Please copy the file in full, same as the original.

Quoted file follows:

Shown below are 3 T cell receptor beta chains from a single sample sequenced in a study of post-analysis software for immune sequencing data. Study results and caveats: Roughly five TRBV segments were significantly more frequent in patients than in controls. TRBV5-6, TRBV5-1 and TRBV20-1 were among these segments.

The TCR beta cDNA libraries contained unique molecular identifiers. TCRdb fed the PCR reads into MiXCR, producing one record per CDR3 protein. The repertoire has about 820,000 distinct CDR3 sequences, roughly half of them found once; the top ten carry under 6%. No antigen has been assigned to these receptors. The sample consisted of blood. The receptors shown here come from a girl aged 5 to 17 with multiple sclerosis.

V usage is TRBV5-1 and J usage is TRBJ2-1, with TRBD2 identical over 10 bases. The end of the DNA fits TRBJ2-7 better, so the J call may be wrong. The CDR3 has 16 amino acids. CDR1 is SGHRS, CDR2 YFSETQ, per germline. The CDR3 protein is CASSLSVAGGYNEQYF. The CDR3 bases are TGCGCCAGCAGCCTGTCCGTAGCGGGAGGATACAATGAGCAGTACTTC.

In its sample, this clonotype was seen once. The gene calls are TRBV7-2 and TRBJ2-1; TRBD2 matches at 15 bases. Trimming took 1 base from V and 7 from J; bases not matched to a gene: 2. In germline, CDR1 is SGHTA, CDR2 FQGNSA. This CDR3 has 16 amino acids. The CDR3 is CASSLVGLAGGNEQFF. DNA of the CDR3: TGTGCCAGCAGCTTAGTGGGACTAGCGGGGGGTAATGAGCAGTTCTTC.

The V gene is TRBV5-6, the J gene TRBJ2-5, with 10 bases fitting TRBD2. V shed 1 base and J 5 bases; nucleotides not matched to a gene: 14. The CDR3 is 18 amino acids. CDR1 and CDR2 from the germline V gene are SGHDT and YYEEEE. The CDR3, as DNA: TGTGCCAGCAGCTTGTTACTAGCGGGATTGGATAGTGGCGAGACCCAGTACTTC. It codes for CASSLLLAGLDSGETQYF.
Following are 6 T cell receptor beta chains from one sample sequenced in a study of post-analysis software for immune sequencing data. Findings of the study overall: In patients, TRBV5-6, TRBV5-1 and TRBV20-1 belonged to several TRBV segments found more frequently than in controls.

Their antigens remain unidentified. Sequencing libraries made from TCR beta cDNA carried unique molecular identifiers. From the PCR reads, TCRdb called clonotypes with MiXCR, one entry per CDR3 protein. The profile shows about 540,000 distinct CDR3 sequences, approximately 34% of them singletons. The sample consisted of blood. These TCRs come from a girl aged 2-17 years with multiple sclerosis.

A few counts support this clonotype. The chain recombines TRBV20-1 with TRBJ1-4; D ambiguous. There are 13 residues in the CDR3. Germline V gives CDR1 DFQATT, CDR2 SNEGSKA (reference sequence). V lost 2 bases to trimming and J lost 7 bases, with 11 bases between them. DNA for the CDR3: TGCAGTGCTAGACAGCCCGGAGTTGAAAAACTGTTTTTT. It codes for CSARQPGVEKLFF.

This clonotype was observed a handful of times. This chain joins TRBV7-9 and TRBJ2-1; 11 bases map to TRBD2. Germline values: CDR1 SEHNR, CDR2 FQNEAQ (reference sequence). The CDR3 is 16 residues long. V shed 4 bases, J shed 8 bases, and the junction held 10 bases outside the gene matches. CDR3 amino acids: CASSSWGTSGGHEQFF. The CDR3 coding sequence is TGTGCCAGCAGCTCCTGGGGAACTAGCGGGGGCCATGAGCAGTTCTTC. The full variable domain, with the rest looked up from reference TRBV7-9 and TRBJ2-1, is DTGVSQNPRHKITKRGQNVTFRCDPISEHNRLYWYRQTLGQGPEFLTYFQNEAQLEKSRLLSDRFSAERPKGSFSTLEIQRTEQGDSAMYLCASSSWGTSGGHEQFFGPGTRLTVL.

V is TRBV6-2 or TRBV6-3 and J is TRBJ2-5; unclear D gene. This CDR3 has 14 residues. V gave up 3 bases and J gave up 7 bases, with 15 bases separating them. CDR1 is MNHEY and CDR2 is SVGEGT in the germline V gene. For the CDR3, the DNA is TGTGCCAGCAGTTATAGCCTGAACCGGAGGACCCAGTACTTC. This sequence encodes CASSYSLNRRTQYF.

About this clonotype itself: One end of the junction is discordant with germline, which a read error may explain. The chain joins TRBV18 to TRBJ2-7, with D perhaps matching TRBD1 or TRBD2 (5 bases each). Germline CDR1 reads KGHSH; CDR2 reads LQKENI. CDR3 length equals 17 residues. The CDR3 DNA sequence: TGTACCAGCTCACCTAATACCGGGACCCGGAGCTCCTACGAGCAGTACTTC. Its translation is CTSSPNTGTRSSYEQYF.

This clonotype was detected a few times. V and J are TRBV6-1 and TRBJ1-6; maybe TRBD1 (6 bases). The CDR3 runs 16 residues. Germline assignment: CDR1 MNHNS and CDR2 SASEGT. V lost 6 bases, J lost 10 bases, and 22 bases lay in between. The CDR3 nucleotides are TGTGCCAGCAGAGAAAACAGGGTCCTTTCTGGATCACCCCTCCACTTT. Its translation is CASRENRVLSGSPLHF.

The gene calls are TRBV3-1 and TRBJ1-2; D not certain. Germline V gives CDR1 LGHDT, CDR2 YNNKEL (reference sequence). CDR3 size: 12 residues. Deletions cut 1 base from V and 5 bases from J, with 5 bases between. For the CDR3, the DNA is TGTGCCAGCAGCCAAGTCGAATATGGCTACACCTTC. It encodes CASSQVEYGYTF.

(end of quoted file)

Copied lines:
Shown below are 3 T cell receptor beta chains from a single sample sequenced in a study of post-analysis software for immune sequencing data. Study results and caveats: Roughly five TRBV segments were significantly more frequent in patients than in controls. TRBV5-6, TRBV5-1 and TRBV20-1 were among these segments.

The TCR beta cDNA libraries contained unique molecular identifiers. TCRdb fed the PCR reads into MiXCR, producing one record per CDR3 protein. The repertoire has about 820,000 distinct CDR3 sequences, roughly half of them found once; the top ten carry under 6%. No antigen has been assigned to these receptors. The sample consisted of blood. The receptors shown here come from a girl aged 5 to 17 with multiple sclerosis.

V usage is TRBV5-1 and J usage is TRBJ2-1, with TRBD2 identical over 10 bases. The end of the DNA fits TRBJ2-7 better, so the J call may be wrong. The CDR3 has 16 amino acids. CDR1 is SGHRS, CDR2 YFSETQ, per germline. The CDR3 protein is CASSLSVAGGYNEQYF. The CDR3 bases are TGCGCCAGCAGCCTGTCCGTAGCGGGAGGATACAATGAGCAGTACTTC.

In its sample, this clonotype was seen once. The gene calls are TRBV7-2 and TRBJ2-1; TRBD2 matches at 15 bases. Trimming took 1 base from V and 7 from J; bases not matched to a gene: 2. In germline, CDR1 is SGHTA, CDR2 FQGNSA. This CDR3 has 16 amino acids. The CDR3 is CASSLVGLAGGNEQFF. DNA of the CDR3: TGTGCCAGCAGCTTAGTGGGACTAGCGGGGGGTAATGAGCAGTTCTTC.

The V gene is TRBV5-6, the J gene TRBJ2-5, with 10 bases fitting TRBD2. V shed 1 base and J 5 bases; nucleotides not matched to a gene: 14. The CDR3 is 18 amino acids. CDR1 and CDR2 from the germline V gene are SGHDT and YYEEEE. The CDR3, as DNA: TGTGCCAGCAGCTTGTTACTAGCGGGATTGGATAGTGGCGAGACCCAGTACTTC. It codes for CASSLLLAGLDSGETQYF.
Following are 6 T cell receptor beta chains from one sample sequenced in a study of post-analysis software for immune sequencing data. Findings of the study overall: In patients, TRBV5-6, TRBV5-1 and TRBV20-1 belonged to several TRBV segments found more frequently than in controls.

Their antigens remain unidentified. Sequencing libraries made from TCR beta cDNA carried unique molecular identifiers. From the PCR reads, TCRdb called clonotypes with MiXCR, one entry per CDR3 protein. The profile shows about 540,000 distinct CDR3 sequences, approximately 34% of them singletons. The sample consisted of blood. These TCRs come from a girl aged 2-17 years with multiple sclerosis.

A few counts support this clonotype. The chain recombines TRBV20-1 with TRBJ1-4; D ambiguous. There are 13 residues in the CDR3. Germline V gives CDR1 DFQATT, CDR2 SNEGSKA (reference sequence). V lost 2 bases to trimming and J lost 7 bases, with 11 bases between them. DNA for the CDR3: TGCAGTGCTAGACAGCCCGGAGTTGAAAAACTGTTTTTT. It codes for CSARQPGVEKLFF.

This clonotype was observed a handful of times. This chain joins TRBV7-9 and TRBJ2-1; 11 bases map to TRBD2. Germline values: CDR1 SEHNR, CDR2 FQNEAQ (reference sequence). The CDR3 is 16 residues long. V shed 4 bases, J shed 8 bases, and the junction held 10 bases outside the gene matches. CDR3 amino acids: CASSSWGTSGGHEQFF. The CDR3 coding sequence is TGTGCCAGCAGCTCCTGGGGAACTAGCGGGGGCCATGAGCAGTTCTTC. The full variable domain, with the rest looked up from reference TRBV7-9 and TRBJ2-1, is DTGVSQNPRHKITKRGQNVTFRCDPISEHNRLYWYRQTLGQGPEFLTYFQNEAQLEKSRLLSDRFSAERPKGSFSTLEIQRTEQGDSAMYLCASSSWGTSGGHEQFFGPGTRLTVL.

V is TRBV6-2 or TRBV6-3 and J is TRBJ2-5; unclear D gene. This CDR3 has 14 residues. V gave up 3 bases and J gave up 7 bases, with 15 bases separating them. CDR1 is MNHEY and CDR2 is SVGEGT in the germline V gene. For the CDR3, the DNA is TGTGCCAGCAGTTATAGCCTGAACCGGAGGACCCAGTACTTC. This sequence encodes CASSYSLNRRTQYF.

About this clonotype itself: One end of the junction is discordant with germline, which a read error may explain. The chain joins TRBV18 to TRBJ2-7, with D perhaps matching TRBD1 or TRBD2 (5 bases each). Germline CDR1 reads KGHSH; CDR2 reads LQKENI. CDR3 length equals 17 residues. The CDR3 DNA sequence: TGTACCAGCTCACCTAATACCGGGACCCGGAGCTCCTACGAGCAGTACTTC. Its translation is CTSSPNTGTRSSYEQYF.

This clonotype was detected a few times. V and J are TRBV6-1 and TRBJ1-6; maybe TRBD1 (6 bases). The CDR3 runs 16 residues. Germline assignment: CDR1 MNHNS and CDR2 SASEGT. V lost 6 bases, J lost 10 bases, and 22 bases lay in between. The CDR3 nucleotides are TGTGCCAGCAGAGAAAACAGGGTCCTTTCTGGATCACCCCTCCACTTT. Its translation is CASRENRVLSGSPLHF.

The gene calls are TRBV3-1 and TRBJ1-2; D not certain. Germline V gives CDR1 LGHDT, CDR2 YNNKEL (reference sequence). CDR3 size: 12 residues. Deletions cut 1 base from V and 5 bases from J, with 5 bases between. For the CDR3, the DNA is TGTGCCAGCAGCCAAGTCGAATATGGCTACACCTTC. It encodes CASSQVEYGYTF.